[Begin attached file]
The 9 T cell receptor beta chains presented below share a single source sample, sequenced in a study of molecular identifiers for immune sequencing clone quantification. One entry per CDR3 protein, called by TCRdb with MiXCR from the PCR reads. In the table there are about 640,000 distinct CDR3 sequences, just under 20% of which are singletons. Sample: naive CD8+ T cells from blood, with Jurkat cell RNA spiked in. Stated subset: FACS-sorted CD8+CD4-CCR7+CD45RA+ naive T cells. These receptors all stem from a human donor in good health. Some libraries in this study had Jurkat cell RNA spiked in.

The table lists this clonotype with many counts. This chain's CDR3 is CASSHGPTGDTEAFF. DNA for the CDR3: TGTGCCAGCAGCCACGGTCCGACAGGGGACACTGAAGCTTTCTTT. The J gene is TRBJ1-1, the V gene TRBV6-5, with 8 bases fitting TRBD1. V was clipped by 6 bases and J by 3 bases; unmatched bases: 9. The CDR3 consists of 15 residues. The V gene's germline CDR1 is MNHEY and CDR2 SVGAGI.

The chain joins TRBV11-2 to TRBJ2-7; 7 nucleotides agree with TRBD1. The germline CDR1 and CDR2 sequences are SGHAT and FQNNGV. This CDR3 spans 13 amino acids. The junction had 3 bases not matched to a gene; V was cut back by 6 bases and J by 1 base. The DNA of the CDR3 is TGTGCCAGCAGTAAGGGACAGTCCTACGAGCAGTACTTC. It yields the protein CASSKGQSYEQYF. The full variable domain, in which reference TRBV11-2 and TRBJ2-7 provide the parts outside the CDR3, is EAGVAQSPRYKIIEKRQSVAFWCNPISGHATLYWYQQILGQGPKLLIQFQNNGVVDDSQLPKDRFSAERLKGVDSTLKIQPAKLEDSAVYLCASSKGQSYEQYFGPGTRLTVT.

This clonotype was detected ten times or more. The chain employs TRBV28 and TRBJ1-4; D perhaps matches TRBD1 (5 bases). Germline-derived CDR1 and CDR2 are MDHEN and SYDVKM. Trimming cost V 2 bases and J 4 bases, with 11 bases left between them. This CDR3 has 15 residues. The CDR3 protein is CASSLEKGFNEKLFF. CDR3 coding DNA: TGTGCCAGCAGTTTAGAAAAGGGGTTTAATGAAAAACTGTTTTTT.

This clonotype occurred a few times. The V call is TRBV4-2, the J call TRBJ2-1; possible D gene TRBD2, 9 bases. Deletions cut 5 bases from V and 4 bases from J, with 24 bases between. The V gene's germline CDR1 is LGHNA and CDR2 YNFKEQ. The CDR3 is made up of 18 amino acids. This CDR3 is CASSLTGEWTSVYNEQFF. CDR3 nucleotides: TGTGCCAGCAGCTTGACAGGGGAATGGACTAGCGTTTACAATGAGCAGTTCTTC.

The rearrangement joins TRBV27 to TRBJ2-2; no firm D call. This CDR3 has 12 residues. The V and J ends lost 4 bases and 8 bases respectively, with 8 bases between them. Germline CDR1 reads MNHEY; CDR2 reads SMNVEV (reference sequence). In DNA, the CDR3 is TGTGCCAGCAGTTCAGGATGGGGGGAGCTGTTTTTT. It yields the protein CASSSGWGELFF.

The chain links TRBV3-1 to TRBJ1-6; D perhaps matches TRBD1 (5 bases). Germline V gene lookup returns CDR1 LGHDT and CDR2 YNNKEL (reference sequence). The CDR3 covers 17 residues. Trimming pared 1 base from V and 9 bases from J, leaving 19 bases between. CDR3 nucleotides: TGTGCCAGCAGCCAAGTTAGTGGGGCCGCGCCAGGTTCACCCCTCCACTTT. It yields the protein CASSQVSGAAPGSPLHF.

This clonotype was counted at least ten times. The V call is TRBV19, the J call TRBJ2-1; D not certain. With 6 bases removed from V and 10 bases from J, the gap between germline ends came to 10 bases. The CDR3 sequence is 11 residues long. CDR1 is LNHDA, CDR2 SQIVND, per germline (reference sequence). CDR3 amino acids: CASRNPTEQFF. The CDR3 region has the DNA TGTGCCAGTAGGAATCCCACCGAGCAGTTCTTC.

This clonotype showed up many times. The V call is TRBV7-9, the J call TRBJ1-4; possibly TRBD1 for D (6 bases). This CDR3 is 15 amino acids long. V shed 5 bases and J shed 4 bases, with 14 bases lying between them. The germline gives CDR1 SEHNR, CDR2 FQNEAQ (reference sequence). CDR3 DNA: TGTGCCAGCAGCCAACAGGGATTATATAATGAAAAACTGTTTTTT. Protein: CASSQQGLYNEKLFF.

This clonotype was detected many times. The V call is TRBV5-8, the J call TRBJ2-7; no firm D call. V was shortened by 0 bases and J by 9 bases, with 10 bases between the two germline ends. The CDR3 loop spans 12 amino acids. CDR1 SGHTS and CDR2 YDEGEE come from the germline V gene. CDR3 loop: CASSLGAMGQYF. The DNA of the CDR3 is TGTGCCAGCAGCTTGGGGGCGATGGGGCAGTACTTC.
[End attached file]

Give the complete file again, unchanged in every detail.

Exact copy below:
The 9 T cell receptor beta chains presented below share a single source sample, sequenced in a study of molecular identifiers for immune sequencing clone quantification. One entry per CDR3 protein, called by TCRdb with MiXCR from the PCR reads. In the table there are about 640,000 distinct CDR3 sequences, just under 20% of which are singletons. Sample: naive CD8+ T cells from blood, with Jurkat cell RNA spiked in. Stated subset: FACS-sorted CD8+CD4-CCR7+CD45RA+ naive T cells. These receptors all stem from a human donor in good health. Some libraries in this study had Jurkat cell RNA spiked in.

The table lists this clonotype with many counts. This chain's CDR3 is CASSHGPTGDTEAFF. DNA for the CDR3: TGTGCCAGCAGCCACGGTCCGACAGGGGACACTGAAGCTTTCTTT. The J gene is TRBJ1-1, the V gene TRBV6-5, with 8 bases fitting TRBD1. V was clipped by 6 bases and J by 3 bases; unmatched bases: 9. The CDR3 consists of 15 residues. The V gene's germline CDR1 is MNHEY and CDR2 SVGAGI.

The chain joins TRBV11-2 to TRBJ2-7; 7 nucleotides agree with TRBD1. The germline CDR1 and CDR2 sequences are SGHAT and FQNNGV. This CDR3 spans 13 amino acids. The junction had 3 bases not matched to a gene; V was cut back by 6 bases and J by 1 base. The DNA of the CDR3 is TGTGCCAGCAGTAAGGGACAGTCCTACGAGCAGTACTTC. It yields the protein CASSKGQSYEQYF. The full variable domain, in which reference TRBV11-2 and TRBJ2-7 provide the parts outside the CDR3, is EAGVAQSPRYKIIEKRQSVAFWCNPISGHATLYWYQQILGQGPKLLIQFQNNGVVDDSQLPKDRFSAERLKGVDSTLKIQPAKLEDSAVYLCASSKGQSYEQYFGPGTRLTVT.

This clonotype was detected ten times or more. The chain employs TRBV28 and TRBJ1-4; D perhaps matches TRBD1 (5 bases). Germline-derived CDR1 and CDR2 are MDHEN and SYDVKM. Trimming cost V 2 bases and J 4 bases, with 11 bases left between them. This CDR3 has 15 residues. The CDR3 protein is CASSLEKGFNEKLFF. CDR3 coding DNA: TGTGCCAGCAGTTTAGAAAAGGGGTTTAATGAAAAACTGTTTTTT.

This clonotype occurred a few times. The V call is TRBV4-2, the J call TRBJ2-1; possible D gene TRBD2, 9 bases. Deletions cut 5 bases from V and 4 bases from J, with 24 bases between. The V gene's germline CDR1 is LGHNA and CDR2 YNFKEQ. The CDR3 is made up of 18 amino acids. This CDR3 is CASSLTGEWTSVYNEQFF. CDR3 nucleotides: TGTGCCAGCAGCTTGACAGGGGAATGGACTAGCGTTTACAATGAGCAGTTCTTC.

The rearrangement joins TRBV27 to TRBJ2-2; no firm D call. This CDR3 has 12 residues. The V and J ends lost 4 bases and 8 bases respectively, with 8 bases between them. Germline CDR1 reads MNHEY; CDR2 reads SMNVEV (reference sequence). In DNA, the CDR3 is TGTGCCAGCAGTTCAGGATGGGGGGAGCTGTTTTTT. It yields the protein CASSSGWGELFF.

The chain links TRBV3-1 to TRBJ1-6; D perhaps matches TRBD1 (5 bases). Germline V gene lookup returns CDR1 LGHDT and CDR2 YNNKEL (reference sequence). The CDR3 covers 17 residues. Trimming pared 1 base from V and 9 bases from J, leaving 19 bases between. CDR3 nucleotides: TGTGCCAGCAGCCAAGTTAGTGGGGCCGCGCCAGGTTCACCCCTCCACTTT. It yields the protein CASSQVSGAAPGSPLHF.

This clonotype was counted at least ten times. The V call is TRBV19, the J call TRBJ2-1; D not certain. With 6 bases removed from V and 10 bases from J, the gap between germline ends came to 10 bases. The CDR3 sequence is 11 residues long. CDR1 is LNHDA, CDR2 SQIVND, per germline (reference sequence). CDR3 amino acids: CASRNPTEQFF. The CDR3 region has the DNA TGTGCCAGTAGGAATCCCACCGAGCAGTTCTTC.

This clonotype showed up many times. The V call is TRBV7-9, the J call TRBJ1-4; possibly TRBD1 for D (6 bases). This CDR3 is 15 amino acids long. V shed 5 bases and J shed 4 bases, with 14 bases lying between them. The germline gives CDR1 SEHNR, CDR2 FQNEAQ (reference sequence). CDR3 DNA: TGTGCCAGCAGCCAACAGGGATTATATAATGAAAAACTGTTTTTT. Protein: CASSQQGLYNEKLFF.

This clonotype was detected many times. The V call is TRBV5-8, the J call TRBJ2-7; no firm D call. V was shortened by 0 bases and J by 9 bases, with 10 bases between the two germline ends. The CDR3 loop spans 12 amino acids. CDR1 SGHTS and CDR2 YDEGEE come from the germline V gene. CDR3 loop: CASSLGAMGQYF. The DNA of the CDR3 is TGTGCCAGCAGCTTGGGGGCGATGGGGCAGTACTTC.